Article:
Friday, August 19, 2016

Debtors prisons and bail reform: TX Judicial Council taking up heady issues

The Texas Judicial Council this morning approved changes to court collections programs aimed at reducing incarceration of low-income Texans due to nonpayment of fines, but not without a fair amount of controversy and substantial changes to the original version of the rules. Buzzfeed published a great story earlier this week describing the backlash of the bureaucrats in response to them.

Texas Supreme Court Chief Justice Nathan Hecht declared that the rules were conceived in response to the USDOJ report on Ferguson, MO last fall. The national Conference of Chief Justices and Conference of State Court Administrators formed national task force on the topic, which includes Justice Hecht. The conservative American Legislative Exchange Council, he approvingly noted, recently adopted a resolution encouraging reform in these areas. And he found it remarkable that support for the changes came from ideologically diverse groups from the ACLU and the Austin City Council to the Texas Public Policy Foundation, conservative state Sen. Don Huffines, and Texas Association of Business CEO Bill Hammond (who just announced he'd retire at the end of the year), all of whom favor reducing the burden from fines and fees on indigent defendants.

Here are the comments on the rules and here is a document articulating how the Office Of Court Administration changed them in response. Grits has not closely enough vetted the changes to judge exactly how watered down the final rules are compared to the original version. (I emailed our friends at the Texas Fair Defense Project for an assessment and will update this post when I hear back.) But judging from the continued pushback, it appears they've retained some teeth. The chief justice pushed through the changes despite naysayers in the peanut gallery, not to mention a few "no" votes on the council who wanted to re-publish the amended rules. They take effect January 1st, 2017, though some courts have pledged to adopt them as soon as Sept. 1st in order to help the OCA evaluate how they work in the field.

Related: From Texas Monthly, "Texas has a debtors prison problem." Good article, which mentions a related analysis from Houston of which Grits was unaware:
In May, a committee organized by Mayor Sylvester Turner released a damning report that found that the city uses its municipal court “as a profit center.” Of the court’s 169,000 convictions in 2014, only 2,800 were given the option to pay their fines through community service, and only six cases saw their fines waived. As the report notes, nearly 25 percent of Houston’s population is below the poverty line, and they estimated that “at least 30,000 people” should have been given the option of community service. “Attempting to finance the city budget on the backs of the poor criminalizes poverty and destabilizes lives, ultimately doing more harm than good,” the report found.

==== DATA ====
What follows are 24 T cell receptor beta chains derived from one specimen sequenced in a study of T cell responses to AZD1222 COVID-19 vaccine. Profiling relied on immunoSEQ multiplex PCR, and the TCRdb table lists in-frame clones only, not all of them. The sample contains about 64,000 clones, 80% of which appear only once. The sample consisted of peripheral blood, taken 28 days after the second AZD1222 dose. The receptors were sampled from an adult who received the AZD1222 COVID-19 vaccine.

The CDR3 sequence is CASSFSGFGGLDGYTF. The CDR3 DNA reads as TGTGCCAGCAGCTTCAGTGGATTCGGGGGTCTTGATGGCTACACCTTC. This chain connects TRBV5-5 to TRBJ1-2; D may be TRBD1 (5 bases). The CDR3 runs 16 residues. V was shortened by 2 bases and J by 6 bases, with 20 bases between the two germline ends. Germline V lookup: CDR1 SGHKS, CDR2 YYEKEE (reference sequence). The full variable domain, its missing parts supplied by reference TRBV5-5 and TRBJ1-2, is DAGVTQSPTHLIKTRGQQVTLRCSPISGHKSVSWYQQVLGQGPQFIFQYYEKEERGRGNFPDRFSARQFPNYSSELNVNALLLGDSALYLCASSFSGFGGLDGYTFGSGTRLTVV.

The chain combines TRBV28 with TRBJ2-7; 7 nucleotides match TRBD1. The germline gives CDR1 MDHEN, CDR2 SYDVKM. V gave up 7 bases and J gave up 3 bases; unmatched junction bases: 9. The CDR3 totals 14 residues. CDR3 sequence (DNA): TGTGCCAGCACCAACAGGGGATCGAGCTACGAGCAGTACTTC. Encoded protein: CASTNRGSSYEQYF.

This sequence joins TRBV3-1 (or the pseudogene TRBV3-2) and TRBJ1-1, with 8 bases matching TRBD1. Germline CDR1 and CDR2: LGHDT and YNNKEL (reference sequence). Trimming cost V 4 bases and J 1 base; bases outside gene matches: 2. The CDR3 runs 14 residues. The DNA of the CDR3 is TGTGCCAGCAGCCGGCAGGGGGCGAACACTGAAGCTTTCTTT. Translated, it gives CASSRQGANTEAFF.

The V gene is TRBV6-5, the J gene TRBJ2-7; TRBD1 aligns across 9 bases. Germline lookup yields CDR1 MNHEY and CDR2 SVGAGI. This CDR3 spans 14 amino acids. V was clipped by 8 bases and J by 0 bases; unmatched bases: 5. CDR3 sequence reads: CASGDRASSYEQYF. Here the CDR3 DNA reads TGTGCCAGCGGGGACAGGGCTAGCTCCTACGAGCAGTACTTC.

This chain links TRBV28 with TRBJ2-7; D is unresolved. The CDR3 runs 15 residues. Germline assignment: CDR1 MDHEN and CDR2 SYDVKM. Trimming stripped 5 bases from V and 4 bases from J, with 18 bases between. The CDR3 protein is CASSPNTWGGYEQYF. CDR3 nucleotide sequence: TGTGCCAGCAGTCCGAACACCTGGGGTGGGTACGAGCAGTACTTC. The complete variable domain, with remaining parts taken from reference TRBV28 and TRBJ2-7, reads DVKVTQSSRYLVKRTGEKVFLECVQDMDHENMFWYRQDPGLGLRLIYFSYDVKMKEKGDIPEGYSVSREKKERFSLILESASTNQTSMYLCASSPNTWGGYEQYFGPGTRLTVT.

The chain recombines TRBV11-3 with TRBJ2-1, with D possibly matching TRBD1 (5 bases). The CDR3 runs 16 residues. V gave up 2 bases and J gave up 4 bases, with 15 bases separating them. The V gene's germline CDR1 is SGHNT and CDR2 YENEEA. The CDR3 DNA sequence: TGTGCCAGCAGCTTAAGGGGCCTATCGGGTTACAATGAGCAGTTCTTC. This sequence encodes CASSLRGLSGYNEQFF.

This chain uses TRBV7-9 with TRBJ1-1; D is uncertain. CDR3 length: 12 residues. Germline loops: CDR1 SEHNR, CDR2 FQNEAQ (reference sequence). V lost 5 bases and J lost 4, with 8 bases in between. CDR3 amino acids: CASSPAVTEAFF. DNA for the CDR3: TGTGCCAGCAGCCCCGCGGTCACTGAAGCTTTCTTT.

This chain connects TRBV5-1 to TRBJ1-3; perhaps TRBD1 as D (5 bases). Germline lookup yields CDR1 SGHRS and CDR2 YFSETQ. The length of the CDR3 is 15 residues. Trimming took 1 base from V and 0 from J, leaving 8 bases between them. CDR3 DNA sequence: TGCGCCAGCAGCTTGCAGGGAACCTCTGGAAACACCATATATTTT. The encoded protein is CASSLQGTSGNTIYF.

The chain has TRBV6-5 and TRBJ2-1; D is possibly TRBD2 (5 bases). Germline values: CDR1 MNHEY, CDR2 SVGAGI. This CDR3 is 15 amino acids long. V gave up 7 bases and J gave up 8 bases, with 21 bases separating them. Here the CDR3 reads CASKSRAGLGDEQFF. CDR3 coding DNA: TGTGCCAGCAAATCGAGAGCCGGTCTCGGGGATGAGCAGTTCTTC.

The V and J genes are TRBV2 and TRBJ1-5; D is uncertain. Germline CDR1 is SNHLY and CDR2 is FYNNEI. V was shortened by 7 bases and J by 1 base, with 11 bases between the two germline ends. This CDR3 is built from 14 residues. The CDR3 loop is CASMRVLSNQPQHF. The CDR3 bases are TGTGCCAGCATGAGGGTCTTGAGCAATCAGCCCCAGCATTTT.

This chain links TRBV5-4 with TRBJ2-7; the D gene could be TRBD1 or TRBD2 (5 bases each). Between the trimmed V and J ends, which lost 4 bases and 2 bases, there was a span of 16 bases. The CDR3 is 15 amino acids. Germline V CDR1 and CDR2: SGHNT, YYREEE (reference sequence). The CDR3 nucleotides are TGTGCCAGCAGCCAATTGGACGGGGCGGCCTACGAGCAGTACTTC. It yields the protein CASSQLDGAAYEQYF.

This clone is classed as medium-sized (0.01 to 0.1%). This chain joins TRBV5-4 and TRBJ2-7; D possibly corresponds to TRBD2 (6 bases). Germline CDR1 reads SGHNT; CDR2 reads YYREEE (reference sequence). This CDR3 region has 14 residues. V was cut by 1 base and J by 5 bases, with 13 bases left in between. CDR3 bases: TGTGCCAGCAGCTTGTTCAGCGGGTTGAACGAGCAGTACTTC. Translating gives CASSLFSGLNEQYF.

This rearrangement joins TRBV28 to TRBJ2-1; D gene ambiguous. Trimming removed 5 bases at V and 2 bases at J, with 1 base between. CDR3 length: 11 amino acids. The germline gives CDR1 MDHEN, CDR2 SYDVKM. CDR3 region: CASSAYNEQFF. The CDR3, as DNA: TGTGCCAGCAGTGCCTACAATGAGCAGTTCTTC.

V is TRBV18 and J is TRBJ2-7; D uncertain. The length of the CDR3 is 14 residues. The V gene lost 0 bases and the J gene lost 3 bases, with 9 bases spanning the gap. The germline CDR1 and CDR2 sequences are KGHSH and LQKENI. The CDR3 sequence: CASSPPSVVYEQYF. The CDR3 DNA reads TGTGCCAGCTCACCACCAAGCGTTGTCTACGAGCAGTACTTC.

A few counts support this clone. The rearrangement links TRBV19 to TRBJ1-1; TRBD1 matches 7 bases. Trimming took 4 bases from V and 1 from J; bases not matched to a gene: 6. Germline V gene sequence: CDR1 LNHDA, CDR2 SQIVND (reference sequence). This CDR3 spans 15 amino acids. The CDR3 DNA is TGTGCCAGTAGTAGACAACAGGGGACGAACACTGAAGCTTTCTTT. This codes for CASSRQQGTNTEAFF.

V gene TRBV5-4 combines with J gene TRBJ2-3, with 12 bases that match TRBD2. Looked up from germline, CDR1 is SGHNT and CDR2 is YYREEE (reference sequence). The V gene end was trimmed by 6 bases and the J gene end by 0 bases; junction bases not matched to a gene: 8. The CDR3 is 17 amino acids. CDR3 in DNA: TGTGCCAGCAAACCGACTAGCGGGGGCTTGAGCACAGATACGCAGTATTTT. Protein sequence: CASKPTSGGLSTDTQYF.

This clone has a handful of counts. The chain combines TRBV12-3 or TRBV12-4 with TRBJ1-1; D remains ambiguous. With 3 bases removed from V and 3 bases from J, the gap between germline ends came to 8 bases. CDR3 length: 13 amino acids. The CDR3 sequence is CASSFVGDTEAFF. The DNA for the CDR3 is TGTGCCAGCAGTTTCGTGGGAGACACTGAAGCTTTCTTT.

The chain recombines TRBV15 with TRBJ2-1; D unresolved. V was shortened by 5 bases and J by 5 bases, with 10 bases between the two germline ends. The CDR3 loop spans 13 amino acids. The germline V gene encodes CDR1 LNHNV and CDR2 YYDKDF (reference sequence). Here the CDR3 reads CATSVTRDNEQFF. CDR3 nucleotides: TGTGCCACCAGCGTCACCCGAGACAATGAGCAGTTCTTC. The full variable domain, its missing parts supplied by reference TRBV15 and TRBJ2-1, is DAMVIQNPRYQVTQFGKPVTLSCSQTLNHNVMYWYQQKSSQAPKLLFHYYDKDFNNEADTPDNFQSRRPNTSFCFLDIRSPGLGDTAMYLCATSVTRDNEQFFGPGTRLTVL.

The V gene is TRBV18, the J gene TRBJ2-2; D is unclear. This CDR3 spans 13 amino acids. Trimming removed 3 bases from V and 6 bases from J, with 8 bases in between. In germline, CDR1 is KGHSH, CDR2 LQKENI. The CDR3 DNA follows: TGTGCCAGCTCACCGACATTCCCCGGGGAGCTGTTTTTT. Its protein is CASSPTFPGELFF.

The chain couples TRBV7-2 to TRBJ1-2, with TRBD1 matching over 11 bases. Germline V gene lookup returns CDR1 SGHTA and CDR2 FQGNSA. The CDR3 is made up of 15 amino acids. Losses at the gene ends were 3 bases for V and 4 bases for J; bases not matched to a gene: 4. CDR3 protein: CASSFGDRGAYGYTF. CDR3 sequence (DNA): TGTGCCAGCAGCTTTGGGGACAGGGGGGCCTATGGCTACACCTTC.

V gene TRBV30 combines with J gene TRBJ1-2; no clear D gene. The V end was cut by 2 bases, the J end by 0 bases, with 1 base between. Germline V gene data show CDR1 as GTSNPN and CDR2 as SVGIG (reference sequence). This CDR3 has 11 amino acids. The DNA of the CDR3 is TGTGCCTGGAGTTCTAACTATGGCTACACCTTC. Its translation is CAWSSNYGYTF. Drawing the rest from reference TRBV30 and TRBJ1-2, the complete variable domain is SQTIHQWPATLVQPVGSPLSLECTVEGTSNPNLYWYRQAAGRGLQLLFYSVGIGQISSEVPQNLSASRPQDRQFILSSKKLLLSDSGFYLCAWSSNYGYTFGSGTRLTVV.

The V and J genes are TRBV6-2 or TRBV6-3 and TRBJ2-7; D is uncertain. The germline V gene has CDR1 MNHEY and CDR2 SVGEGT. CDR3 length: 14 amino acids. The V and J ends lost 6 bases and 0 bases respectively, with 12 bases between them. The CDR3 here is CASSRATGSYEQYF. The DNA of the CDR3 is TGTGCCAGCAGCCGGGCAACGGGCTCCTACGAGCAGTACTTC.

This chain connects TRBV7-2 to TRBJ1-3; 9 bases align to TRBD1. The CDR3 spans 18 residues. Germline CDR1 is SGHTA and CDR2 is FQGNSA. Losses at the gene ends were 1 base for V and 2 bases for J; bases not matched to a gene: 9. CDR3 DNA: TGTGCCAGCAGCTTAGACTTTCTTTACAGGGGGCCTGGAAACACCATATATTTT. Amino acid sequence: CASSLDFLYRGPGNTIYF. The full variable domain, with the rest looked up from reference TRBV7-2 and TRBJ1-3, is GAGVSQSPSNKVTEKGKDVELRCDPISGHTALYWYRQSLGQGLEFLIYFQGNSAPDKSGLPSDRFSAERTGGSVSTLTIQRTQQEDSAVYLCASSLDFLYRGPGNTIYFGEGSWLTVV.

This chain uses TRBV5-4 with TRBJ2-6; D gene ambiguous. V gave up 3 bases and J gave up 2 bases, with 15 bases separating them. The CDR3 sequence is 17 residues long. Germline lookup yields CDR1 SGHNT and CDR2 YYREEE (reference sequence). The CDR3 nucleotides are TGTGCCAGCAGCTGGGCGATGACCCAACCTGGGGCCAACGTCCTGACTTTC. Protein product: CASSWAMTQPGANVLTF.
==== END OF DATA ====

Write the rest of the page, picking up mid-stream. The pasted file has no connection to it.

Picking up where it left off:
Pretrial/bail recommendations coming
The Judicial Council also heard from its Criminal Justice Committee which will make recommendations in October related to the bial system. Twenty five years ago, opined the chair, 32 percent of jail population were presumed-innocent people being held pretrial. Today that number is 75 percent, he said. According to the Texas Commission on Jail Standards, the average cost per day to house these inmates is $60.12. At that rate, it costs more than  $1 billion per year for pretrial incarceration, or around $2.5 million per day. He called the situation a "perfect storm ready for change."

Researchers from A&M are doing a report on Tarrant and Travis Counties, he said, and their findings so far corroborate the idea that far fewer people could be jailed pretrial without harming public safety..

In October, the committee will release recommendations suggesting that the Legislature require misdemeanor defendants to be assessed with valid risk assessment instrument prior to appearing before a magistrate. There should be a presumption through statute for pretrial release on personal bond, leaving judges with discretion to decide the evidence before them rebuts that presumption. They hope the new system would allow release of "high numbers of people who have little risk of reoffending and little risk of flight." The Lege should pony up to fund supervision for pretrial defendants and magistrate training, he opined. The Court of Criminal Appeals would create rules to implement these processes.

Related: From the Houston Chronicle, "Bail system is unjust and undermines public safety."

Judicial Council Lege agenda
The council reviewed areas where they intend to make legislative recommendations next year, though nothing has yet been finalized. Here's the list of resolutions they're considering.


The Homeless Cowboy said...

Great article, thank you it makes me want to ask many of these questions here in Ft. Worth. Thanks for the information it was highly informative to me.
Stephen Karnes
Exec. Dir./CEO
The Journey Street Newspaper

Anonymous said...

This started with jailing people for child support. Debtors prison was abolished in 1833. What happened?

ladywpaint said...

Probably never left, just changed the wording, like slavery was never eliminated just changed to prison labor.